Spurlock's girlfriend, Alexandra Jamieson, attests to the fact that Spurlock has lost much of his energy and sex drive during his experiment. It was not clear at the time if Spurlock would be able to complete the full month of the high-fat, high-carbohydrate diet, and friends and family began to express worry. For other uses, see Libido (disambiguation). ... Lactose is a disaccharide found in milk. ...


Around day 20, Spurlock experiences heart palpitations. Consultation with his concerned general practitioner, Dr. Daryl Isaacs, reveals that Spurlock's liver is "pâté," and the doctor advises him to stop what he is doing immediately to avoid any serious health problems. He compares Spurlock with the protagonist in the movie Leaving Las Vegas who deliberately drinks himself to death over a similar time period. Despite this warning, Spurlock decides to continue the experiment. He later stated in an interview that despite worries and objections from most of the people close to him, it was his older brother who tipped the balance with his remark, "Morgan, people eat this shit their whole lives. Do you really think it'll kill you after 9 more days?" The heart and lungs, from an older edition of Grays Anatomy. ... This article does not cite any references or sources. ... Various pâtés and terrines Salmon terrine, with a cream and herb sauce A slice of Bloc de foie gras Pâté (French pronunciation: ; RP pronunciation: ; General American pronunciation ) is a form of spreadable paste, usually made from meat (although vegetarian variants exist), and often served with toast as... For other uses, see Leaving Las Vegas (disambiguation). ...


Spurlock makes it to day 30 and achieves his goal. In thirty days, he "Supersized" his meals nine times along the way (five of which were in Texas). All three doctors are surprised at the degree of deterioration in Spurlock's health. One of them states that the irreversible damage done to his liver could cause a heart attack even if he lost all the weight gained during the experiment. He notes that he has eaten more McDonald's meals than an average American should eat in 8 years. For other uses, see Texas (disambiguation). ... Heart attack redirects here. ...


Findings

Text at the conclusion of the movie states that it took Spurlock five months to lose 20 pounds (9 kg) and another nine months to return to his original weight. His girlfriend (now wife) Alexandra Jamieson, a vegan chef, began supervising his recovery with her "detox diet," which became the basis for her book, entitled The Great American Detox Diet.[2] This article is about a female partner. ... For other uses, see Wife (disambiguation). ... Alexandra Jamieson is the girlfriend, now fiancée, of independent filmmaker Morgan Spurlock. ... Hens kept in cramped conditions — the avoidance of animal suffering is the primary motivation of people who become vegans A vegan is a person who avoids the ingestion or use of animal products. ... For other uses, see Chef (disambiguation). ... Detox, short for detoxification, in general is the removal of toxic substances from the body. ... Diet may mean: In nutrition: Diet (nutrition), the sum of the food consumed by an organism or group. ...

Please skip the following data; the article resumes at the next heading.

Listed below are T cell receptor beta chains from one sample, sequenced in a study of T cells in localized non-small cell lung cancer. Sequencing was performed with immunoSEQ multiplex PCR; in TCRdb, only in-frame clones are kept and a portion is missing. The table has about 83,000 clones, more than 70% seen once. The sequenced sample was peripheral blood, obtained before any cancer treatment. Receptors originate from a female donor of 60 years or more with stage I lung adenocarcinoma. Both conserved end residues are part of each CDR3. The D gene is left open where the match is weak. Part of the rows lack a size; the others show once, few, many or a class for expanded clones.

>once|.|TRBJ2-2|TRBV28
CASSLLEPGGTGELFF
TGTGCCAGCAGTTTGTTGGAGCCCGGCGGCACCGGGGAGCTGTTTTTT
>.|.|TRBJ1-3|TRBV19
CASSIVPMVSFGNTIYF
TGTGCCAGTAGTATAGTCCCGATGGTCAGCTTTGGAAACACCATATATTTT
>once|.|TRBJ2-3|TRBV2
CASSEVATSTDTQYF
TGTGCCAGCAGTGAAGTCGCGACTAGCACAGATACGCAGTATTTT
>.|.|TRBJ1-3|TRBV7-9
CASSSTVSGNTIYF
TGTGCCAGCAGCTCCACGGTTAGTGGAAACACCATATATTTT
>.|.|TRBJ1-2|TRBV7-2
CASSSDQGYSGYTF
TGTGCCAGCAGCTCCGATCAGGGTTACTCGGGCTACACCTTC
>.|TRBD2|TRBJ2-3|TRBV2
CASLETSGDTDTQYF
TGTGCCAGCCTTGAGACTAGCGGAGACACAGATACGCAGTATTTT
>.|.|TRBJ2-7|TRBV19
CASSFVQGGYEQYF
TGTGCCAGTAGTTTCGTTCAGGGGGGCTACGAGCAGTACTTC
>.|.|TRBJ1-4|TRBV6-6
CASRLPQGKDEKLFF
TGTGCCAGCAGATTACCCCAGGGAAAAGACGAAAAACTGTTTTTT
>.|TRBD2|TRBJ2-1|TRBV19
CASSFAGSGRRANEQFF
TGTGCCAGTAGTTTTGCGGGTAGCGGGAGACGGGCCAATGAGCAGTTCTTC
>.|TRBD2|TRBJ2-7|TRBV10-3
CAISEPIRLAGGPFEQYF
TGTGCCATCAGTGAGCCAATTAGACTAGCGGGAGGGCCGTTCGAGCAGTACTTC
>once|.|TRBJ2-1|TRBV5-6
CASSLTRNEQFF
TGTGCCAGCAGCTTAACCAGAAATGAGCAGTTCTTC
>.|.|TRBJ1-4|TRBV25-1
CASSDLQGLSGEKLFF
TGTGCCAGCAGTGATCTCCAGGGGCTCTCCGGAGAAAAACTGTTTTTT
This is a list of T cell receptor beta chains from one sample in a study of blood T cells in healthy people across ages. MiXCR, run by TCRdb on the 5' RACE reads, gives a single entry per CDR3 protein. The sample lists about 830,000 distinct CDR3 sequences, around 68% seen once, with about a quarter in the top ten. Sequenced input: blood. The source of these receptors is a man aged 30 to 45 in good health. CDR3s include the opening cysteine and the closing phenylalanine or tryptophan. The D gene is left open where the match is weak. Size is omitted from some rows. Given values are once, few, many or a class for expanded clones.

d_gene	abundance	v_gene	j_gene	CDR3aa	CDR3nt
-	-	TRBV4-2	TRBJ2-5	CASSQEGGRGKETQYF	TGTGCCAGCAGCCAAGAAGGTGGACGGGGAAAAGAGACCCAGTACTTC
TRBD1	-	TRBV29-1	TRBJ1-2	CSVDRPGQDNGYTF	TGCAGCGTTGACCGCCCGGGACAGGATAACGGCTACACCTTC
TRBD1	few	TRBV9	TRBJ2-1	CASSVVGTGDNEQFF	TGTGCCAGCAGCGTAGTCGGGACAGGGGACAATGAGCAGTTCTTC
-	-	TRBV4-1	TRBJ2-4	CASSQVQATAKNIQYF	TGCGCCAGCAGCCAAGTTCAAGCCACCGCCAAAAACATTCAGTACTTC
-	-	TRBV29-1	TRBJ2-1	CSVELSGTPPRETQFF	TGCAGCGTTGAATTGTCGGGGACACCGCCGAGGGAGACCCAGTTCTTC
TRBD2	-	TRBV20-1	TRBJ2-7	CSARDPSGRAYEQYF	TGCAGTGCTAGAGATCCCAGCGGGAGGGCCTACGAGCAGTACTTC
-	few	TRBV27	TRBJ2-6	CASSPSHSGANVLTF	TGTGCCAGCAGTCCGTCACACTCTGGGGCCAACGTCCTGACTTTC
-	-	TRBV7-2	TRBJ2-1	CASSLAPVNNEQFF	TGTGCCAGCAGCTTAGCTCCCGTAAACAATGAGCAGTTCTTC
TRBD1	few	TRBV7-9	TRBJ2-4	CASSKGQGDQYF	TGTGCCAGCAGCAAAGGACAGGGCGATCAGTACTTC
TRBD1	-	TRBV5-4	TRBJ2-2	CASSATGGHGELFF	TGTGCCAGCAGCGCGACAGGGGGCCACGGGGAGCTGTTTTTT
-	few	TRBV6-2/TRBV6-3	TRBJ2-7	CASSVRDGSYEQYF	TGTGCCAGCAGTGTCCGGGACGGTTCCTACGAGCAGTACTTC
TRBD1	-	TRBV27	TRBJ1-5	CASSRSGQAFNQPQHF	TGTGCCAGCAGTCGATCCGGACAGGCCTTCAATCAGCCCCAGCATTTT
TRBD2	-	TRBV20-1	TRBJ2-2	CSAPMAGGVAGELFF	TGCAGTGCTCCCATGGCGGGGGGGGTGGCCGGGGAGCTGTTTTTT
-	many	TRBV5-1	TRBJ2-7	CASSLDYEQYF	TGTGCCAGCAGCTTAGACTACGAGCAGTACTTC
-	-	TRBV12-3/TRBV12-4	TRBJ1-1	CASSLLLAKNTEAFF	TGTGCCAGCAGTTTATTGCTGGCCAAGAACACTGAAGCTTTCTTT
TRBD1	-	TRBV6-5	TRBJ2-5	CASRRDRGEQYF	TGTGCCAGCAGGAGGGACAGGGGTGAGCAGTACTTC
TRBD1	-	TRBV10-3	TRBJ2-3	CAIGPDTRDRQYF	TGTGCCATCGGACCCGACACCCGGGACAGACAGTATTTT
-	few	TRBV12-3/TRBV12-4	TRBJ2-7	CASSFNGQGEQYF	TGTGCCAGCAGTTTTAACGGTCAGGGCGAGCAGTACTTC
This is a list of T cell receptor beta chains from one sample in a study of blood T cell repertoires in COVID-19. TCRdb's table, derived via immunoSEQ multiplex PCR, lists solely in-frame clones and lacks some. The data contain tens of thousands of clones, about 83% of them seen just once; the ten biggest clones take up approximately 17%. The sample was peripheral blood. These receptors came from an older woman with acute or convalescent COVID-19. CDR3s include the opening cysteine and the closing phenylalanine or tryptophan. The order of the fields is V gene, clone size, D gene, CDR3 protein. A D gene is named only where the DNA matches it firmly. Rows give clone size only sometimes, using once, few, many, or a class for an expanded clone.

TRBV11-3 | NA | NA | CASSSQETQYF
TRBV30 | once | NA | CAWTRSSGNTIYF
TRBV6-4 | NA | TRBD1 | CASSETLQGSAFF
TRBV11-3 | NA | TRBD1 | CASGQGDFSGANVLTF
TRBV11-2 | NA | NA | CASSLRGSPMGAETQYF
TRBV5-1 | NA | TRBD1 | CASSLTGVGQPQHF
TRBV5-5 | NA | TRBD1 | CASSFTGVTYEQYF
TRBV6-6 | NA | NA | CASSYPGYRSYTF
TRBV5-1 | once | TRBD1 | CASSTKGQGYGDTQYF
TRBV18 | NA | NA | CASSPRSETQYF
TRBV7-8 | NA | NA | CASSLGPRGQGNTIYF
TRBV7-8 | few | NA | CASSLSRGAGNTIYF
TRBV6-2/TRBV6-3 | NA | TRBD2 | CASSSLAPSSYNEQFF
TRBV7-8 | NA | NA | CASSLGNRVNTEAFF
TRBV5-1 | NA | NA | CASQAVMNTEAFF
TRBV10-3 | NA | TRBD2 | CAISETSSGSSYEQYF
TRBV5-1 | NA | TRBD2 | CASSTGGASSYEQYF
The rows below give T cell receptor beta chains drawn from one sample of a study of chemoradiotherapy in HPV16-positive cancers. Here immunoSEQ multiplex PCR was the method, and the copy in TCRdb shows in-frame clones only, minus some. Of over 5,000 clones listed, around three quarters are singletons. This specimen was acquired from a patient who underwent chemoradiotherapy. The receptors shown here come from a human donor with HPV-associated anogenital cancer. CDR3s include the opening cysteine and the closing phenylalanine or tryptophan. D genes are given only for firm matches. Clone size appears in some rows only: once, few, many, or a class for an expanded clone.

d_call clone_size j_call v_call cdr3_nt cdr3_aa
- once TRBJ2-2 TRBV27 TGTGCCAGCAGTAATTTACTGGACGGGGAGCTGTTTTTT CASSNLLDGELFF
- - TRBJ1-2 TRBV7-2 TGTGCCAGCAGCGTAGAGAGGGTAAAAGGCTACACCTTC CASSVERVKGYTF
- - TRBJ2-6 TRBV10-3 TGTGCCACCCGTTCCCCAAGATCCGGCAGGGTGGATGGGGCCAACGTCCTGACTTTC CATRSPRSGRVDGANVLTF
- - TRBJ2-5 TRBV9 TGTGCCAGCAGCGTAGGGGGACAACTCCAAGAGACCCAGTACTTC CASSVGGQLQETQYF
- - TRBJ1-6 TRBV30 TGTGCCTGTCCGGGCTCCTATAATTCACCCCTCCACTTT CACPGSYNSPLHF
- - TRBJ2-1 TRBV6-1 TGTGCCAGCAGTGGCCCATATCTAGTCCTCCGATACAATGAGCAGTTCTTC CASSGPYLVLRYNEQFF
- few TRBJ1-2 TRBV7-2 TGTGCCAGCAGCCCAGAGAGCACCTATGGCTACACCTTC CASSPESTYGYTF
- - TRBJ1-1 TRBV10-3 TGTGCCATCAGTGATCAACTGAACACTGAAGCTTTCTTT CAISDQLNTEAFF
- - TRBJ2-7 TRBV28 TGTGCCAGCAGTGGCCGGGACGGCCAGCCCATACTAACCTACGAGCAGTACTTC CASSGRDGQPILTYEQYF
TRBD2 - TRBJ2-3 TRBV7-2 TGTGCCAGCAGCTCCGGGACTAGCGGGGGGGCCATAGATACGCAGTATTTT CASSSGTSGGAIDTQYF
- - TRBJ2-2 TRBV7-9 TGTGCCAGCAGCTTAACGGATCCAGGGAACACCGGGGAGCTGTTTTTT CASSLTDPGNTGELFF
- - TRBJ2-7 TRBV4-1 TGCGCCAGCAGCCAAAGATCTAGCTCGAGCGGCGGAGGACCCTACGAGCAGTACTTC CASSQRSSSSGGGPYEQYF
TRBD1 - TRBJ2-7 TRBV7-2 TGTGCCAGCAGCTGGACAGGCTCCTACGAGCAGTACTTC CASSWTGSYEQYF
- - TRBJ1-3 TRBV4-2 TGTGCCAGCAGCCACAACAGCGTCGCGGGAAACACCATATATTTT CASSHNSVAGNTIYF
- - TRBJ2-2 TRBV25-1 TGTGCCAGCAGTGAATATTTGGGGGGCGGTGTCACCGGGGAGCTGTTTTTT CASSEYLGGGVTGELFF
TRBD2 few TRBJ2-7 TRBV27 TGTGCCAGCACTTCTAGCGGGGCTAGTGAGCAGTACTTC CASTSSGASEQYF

Alongside Spurlock's personal travails are interviews and sections detailing various factors that could account for the high obesity rates in the United States. He discusses the lack of healthy food available in many U.S. schools, the "luring in" of youth by advertising and McDonald's kid-friendly play parks and clowns, and the relationship between food companies' stockholder profit and their customer health concerns. Advert redirects here. ... Clowning redirects here. ...


Like Eric Schlosser's Fast Food Nation, the film alleges there is a dark side of the fast food industry. "The bottom line, they're a business, no matter what they say, and by selling you unhealthy food, they make millions, and no company wants to stop doing that." The movie ends with a rhetorical question, "Who do you want to see go first, you or them?" with a cartoon tombstone for Ronald McDonald ("1954-2012") as a backdrop. The cartoon of the tombstone originated in The Economist where it appeared in an article addressing the ethics of marketing toward children.[3] Eric Schlosser (born 1959) is an American journalist and author. ... For the film, see Fast Food Nation (film). ... A rhetorical question is a figure of speech in the form of a question posed for rhetorical effect rather than to receive an answer. ... The Economist is an English-language weekly news and international affairs publication owned by The Economist Newspaper Ltd and edited in London. ...


In the DVD release of the movie, a short epilogue was added about McDonald's recent emphasis of healthier menu items such as salads. It is shown that these can contain even more calories than hamburgers, if the customer piles cheese and dressing on them. It has also been shown that, with enough cheese and dressing on them, salads can contain more calories than an entire wedding cake.


Reaction